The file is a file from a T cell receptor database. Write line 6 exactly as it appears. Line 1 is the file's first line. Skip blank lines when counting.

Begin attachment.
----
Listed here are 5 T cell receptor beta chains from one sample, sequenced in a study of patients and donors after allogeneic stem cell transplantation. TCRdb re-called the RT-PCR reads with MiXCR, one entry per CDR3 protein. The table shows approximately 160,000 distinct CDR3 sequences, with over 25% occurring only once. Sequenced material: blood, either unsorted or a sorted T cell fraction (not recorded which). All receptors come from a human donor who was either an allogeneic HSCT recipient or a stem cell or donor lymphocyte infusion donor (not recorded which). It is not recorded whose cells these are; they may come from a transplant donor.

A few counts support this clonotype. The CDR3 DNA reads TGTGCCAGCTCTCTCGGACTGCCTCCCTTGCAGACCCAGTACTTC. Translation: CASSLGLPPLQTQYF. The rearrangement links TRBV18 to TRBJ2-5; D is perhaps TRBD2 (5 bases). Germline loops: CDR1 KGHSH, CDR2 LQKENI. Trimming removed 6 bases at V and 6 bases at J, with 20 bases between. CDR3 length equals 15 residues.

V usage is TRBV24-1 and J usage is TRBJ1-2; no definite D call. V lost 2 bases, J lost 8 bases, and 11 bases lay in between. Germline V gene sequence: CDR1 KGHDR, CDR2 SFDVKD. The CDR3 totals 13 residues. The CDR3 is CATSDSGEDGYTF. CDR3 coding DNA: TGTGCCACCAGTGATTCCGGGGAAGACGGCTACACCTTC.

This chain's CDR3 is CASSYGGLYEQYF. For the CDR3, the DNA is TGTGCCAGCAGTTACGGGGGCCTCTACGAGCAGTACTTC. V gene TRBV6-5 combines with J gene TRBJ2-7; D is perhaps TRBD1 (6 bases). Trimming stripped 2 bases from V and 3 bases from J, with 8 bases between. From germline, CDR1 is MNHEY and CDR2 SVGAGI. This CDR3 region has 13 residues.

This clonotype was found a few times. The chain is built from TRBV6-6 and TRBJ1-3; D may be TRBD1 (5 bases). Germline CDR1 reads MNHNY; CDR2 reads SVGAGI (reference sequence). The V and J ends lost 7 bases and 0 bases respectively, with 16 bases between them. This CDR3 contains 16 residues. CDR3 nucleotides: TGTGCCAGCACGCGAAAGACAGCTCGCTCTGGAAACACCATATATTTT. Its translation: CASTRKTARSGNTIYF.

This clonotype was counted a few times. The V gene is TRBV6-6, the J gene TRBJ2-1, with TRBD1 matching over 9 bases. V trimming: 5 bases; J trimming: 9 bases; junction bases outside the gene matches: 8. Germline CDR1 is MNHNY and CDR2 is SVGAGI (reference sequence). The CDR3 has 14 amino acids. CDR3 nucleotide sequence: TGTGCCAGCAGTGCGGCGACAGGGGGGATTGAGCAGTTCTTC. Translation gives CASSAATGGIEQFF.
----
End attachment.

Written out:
This clonotype was counted a few times. The V gene is TRBV6-6, the J gene TRBJ2-1, with TRBD1 matching over 9 bases. V trimming: 5 bases; J trimming: 9 bases; junction bases outside the gene matches: 8. Germline CDR1 is MNHNY and CDR2 is SVGAGI (reference sequence). The CDR3 has 14 amino acids. CDR3 nucleotide sequence: TGTGCCAGCAGTGCGGCGACAGGGGGGATTGAGCAGTTCTTC. Translation gives CASSAATGGIEQFF.